MDM for Lean Managed Services (MDM Summer Series Part 3)
In this “summer series” of posts dedicated to Master Data Management for Product Data, we go across what we identified as the five most frequent use cases of MDM for product data.
This post focuses on MDM for Lean Managed Services, a use case that we are seeing in companies that operate an infrastructure composed of a large number of equipment. For example, this can be a facility manager that operates a set of devices to deliver IT or network capabilities to its customers; or a utility provider that manages a networked grid; or a provider of Maintenance, Repair and Operations related services. Sometimes also referred as MDM for asset data, this use case is also sometimes refered as MDM for asset dataalso applies for enterprises that are providing support and services for their product line.
Those businesses, no matter if they are insourced as a shared services inside a company or provided as an outsourced business process to a customer of the enterprise, are under pressure to reduce costs and add value to the core business of their client organization whenever possible. They need to have a single view of the equipment that they manage, which often happen to be disparate legacy equipment. Master Data Management helps to get as shared and accurate view of the equipment, to standardize their characteristics and behavior, and in some case even to make them actional by orchestrating their remote operations. In that case, the business case of Master Data Management is pretty straightforward, because it can be directly linked to the reduction of the cost of service.
Take the example of the Maintenance, Repair and Operations (MRO) processes in the manufacturing industry: once companies have re-engineered their supply chain processes, they find that Maintenance, Repair and Operations represent a significant portion of their remaining product costs. Surveys show that, in many organizations, MRO inventory may accounts for a significant slice—typically from 15 to 40 percent—of the annual procurement budget, generally not with the level of rigor seen in the core manufacturing supply chain. Business benefits typically express themselves in terms of minimized parts procurement costs together with reduced inventory costs. This is also an area where enterprises can differentiate from their competition by selling their product as a service, and provide innovating “after sales” services to their customers. And this all starts by improving the inventory control, even when the products in under the hands of customers, an area where MDM for Product Data indeed is of great help.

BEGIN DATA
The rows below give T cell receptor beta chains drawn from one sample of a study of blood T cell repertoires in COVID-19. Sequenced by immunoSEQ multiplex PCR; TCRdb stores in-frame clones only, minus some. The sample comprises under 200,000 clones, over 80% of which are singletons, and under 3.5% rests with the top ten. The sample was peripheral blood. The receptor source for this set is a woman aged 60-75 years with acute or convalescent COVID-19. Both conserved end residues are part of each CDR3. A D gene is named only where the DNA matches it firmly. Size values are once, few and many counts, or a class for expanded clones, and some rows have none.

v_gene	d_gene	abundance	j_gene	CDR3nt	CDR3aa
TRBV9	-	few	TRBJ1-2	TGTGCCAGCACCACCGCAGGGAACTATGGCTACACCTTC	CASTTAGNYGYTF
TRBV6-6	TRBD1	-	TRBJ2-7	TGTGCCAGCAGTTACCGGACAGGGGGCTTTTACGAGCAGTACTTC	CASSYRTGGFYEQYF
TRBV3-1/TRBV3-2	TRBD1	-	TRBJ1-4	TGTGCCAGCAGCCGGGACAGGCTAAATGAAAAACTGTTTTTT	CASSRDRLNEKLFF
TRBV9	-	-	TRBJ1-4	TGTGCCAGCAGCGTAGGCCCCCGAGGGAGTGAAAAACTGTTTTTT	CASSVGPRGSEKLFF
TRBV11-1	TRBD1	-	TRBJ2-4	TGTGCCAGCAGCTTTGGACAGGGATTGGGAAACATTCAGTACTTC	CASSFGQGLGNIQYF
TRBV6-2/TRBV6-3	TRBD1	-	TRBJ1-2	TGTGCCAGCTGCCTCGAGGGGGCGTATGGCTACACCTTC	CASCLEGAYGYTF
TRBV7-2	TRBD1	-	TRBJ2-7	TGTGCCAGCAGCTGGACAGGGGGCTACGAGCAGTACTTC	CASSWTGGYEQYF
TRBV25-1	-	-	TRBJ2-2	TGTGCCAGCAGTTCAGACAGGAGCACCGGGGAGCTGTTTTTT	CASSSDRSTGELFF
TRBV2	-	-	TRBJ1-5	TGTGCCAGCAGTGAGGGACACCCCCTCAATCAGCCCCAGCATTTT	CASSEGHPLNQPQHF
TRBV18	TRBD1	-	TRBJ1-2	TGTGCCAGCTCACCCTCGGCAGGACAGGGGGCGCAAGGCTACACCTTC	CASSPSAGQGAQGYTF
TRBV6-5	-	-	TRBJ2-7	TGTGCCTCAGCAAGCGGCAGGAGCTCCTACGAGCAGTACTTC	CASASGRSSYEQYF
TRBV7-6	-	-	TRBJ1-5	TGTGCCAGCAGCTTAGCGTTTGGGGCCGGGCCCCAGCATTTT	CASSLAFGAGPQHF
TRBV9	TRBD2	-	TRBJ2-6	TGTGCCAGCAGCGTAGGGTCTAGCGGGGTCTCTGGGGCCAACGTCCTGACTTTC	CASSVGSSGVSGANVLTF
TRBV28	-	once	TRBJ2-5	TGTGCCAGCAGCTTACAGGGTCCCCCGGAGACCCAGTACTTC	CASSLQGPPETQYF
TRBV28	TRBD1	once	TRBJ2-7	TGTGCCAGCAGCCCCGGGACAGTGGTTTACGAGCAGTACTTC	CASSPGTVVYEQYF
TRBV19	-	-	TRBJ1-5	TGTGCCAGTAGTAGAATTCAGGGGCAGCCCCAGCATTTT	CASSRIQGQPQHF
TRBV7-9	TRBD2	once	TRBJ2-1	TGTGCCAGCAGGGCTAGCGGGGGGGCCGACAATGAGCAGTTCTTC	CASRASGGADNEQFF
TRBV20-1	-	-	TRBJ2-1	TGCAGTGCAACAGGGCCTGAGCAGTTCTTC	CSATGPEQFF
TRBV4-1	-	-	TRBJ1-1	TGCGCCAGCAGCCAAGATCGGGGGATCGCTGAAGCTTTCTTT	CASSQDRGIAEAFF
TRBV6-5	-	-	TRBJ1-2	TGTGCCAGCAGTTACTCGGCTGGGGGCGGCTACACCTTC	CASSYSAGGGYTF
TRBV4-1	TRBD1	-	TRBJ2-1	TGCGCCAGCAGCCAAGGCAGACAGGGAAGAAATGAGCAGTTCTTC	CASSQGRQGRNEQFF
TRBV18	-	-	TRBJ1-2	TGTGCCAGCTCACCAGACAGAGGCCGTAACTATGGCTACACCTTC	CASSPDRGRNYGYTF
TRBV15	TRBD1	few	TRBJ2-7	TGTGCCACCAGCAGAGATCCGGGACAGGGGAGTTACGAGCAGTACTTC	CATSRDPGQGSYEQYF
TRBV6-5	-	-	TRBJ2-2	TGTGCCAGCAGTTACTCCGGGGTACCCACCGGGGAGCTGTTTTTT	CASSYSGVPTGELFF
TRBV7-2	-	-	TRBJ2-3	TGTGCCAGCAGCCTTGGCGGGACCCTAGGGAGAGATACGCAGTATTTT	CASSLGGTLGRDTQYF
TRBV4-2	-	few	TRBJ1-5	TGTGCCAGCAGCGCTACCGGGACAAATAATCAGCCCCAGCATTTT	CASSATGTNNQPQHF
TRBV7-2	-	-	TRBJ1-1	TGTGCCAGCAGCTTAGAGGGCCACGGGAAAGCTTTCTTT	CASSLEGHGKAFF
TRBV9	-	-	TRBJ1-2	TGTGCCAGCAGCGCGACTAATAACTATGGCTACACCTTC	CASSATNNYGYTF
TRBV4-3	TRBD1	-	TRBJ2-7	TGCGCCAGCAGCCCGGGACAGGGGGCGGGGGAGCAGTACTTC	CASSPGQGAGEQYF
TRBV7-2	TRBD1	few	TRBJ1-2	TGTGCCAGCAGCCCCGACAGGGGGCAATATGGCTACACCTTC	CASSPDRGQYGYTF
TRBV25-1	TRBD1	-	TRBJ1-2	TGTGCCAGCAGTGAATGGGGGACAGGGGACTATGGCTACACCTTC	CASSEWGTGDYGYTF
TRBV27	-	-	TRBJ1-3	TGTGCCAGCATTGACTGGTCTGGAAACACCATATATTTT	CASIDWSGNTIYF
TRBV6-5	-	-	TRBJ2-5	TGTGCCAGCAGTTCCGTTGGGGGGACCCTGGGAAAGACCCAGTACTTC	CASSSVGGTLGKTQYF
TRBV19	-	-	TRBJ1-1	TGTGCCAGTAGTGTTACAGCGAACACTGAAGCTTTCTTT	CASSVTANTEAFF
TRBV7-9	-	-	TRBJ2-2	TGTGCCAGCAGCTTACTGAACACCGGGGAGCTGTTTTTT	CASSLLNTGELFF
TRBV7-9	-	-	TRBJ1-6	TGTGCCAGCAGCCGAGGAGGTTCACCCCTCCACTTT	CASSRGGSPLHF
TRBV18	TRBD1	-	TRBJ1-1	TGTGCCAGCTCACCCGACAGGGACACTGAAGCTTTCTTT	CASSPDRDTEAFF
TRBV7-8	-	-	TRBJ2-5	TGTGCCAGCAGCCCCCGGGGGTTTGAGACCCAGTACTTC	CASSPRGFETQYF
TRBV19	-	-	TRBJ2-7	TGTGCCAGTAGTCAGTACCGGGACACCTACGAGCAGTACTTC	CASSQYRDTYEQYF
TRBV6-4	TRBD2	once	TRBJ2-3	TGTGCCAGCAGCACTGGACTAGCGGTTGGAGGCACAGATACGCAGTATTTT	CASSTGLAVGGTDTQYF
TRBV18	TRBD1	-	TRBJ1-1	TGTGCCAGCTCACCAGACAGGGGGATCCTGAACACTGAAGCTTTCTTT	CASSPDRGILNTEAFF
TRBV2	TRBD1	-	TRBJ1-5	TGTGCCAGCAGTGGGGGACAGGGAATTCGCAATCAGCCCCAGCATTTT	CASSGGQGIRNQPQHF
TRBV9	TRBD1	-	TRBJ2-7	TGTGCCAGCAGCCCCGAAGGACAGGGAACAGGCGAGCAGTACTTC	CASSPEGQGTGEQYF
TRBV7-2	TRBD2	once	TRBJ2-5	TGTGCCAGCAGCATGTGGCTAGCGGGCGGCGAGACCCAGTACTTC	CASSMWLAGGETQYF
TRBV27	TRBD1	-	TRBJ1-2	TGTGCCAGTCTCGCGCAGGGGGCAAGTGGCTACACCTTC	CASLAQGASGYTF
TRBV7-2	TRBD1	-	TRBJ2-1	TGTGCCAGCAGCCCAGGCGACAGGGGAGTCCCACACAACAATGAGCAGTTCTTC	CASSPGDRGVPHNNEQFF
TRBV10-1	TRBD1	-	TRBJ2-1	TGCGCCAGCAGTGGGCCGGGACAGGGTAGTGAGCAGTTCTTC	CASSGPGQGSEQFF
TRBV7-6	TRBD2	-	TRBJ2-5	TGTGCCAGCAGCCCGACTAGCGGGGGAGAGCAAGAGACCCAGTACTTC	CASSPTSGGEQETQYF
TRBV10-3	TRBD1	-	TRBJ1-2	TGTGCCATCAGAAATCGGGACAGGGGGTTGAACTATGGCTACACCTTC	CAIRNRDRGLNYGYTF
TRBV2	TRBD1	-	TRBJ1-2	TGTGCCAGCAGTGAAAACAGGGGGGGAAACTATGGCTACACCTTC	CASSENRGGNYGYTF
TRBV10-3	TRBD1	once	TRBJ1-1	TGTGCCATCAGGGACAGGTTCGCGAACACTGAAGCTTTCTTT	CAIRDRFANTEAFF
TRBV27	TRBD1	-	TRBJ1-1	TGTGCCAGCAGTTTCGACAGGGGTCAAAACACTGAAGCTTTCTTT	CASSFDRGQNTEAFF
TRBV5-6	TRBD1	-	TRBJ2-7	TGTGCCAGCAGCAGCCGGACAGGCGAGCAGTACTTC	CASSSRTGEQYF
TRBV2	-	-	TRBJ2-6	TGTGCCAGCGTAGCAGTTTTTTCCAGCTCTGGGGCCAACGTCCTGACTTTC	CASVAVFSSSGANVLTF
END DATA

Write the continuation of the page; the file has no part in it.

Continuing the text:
Now that we are entering in the era of the Internet of things, where products can report on their behavior and be actionable remotely, my point of view is that this use case will grow dramatically and drive the market of MDM for Product Data into innovation and next practices. General Electric is a reknowned pioneer in this area, with his initiative around the Industrial Internet. It is about operating "ecosystems of connected machines to increase efficiency, minimize waste, and make the people operating them make smarter decisions". This is a data driven initiative at the crossroads of MDM and Big Data.